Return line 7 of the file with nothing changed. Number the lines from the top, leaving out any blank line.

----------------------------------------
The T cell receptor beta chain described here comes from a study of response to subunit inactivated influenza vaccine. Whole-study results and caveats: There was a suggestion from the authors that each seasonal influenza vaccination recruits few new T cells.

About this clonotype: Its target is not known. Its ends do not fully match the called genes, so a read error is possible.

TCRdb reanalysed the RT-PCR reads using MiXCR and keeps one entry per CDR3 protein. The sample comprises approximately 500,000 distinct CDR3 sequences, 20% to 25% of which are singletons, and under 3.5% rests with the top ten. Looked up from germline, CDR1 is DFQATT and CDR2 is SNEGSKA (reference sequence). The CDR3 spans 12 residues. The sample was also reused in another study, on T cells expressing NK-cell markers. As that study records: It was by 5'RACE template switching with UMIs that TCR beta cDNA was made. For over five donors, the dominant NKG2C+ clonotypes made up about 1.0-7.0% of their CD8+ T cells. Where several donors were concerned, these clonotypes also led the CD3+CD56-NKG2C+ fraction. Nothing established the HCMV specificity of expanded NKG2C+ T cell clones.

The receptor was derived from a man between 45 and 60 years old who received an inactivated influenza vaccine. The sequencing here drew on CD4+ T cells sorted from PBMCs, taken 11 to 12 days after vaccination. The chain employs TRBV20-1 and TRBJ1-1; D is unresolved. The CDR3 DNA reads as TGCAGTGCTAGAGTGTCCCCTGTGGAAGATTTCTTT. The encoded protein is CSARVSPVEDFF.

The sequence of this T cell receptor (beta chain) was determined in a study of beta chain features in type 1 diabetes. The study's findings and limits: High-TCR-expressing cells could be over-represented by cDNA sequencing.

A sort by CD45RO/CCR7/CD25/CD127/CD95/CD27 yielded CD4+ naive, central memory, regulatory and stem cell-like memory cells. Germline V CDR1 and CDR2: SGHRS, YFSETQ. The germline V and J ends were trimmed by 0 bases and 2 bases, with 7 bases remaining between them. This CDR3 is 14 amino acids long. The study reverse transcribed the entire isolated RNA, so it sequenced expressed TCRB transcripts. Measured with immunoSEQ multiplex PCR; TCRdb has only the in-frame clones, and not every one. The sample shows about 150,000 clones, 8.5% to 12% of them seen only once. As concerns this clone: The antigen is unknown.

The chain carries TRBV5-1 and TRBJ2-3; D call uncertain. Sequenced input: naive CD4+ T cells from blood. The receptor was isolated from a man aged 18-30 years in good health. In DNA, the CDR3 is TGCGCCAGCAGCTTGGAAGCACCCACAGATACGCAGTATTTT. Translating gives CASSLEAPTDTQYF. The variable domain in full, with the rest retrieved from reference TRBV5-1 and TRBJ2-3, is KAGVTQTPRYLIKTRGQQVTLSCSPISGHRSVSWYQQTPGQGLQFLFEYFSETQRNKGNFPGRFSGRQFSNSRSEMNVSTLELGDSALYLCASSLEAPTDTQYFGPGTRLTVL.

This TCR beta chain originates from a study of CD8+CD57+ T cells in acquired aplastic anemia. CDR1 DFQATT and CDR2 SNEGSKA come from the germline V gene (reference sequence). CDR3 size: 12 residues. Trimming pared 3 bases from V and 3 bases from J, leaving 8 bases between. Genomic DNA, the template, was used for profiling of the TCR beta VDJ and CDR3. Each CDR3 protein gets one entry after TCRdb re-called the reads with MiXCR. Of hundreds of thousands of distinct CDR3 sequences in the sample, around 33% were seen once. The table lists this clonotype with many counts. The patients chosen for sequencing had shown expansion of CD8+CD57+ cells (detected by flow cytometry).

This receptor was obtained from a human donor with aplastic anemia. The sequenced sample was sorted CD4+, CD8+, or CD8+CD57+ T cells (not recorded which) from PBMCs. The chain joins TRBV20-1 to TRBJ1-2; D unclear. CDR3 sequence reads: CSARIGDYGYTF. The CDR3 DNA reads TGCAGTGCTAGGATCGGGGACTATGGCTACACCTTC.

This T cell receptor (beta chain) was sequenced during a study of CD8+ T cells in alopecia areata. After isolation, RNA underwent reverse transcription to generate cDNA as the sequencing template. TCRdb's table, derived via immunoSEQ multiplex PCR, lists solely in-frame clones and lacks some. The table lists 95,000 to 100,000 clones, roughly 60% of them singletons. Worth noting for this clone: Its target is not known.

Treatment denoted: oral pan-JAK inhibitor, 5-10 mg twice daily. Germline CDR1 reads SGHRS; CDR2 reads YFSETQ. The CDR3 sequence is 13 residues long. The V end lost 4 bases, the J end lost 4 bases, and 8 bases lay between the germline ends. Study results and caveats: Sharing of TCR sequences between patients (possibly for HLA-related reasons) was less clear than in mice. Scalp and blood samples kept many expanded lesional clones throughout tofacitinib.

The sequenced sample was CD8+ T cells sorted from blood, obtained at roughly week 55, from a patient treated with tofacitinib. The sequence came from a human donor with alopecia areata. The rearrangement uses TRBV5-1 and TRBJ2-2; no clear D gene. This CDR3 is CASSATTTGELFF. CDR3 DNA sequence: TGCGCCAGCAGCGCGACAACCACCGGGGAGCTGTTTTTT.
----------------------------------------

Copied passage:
The chain carries TRBV5-1 and TRBJ2-3; D call uncertain. Sequenced input: naive CD4+ T cells from blood. The receptor was isolated from a man aged 18-30 years in good health. In DNA, the CDR3 is TGCGCCAGCAGCTTGGAAGCACCCACAGATACGCAGTATTTT. Translating gives CASSLEAPTDTQYF. The variable domain in full, with the rest retrieved from reference TRBV5-1 and TRBJ2-3, is KAGVTQTPRYLIKTRGQQVTLSCSPISGHRSVSWYQQTPGQGLQFLFEYFSETQRNKGNFPGRFSGRQFSNSRSEMNVSTLELGDSALYLCASSLEAPTDTQYFGPGTRLTVL.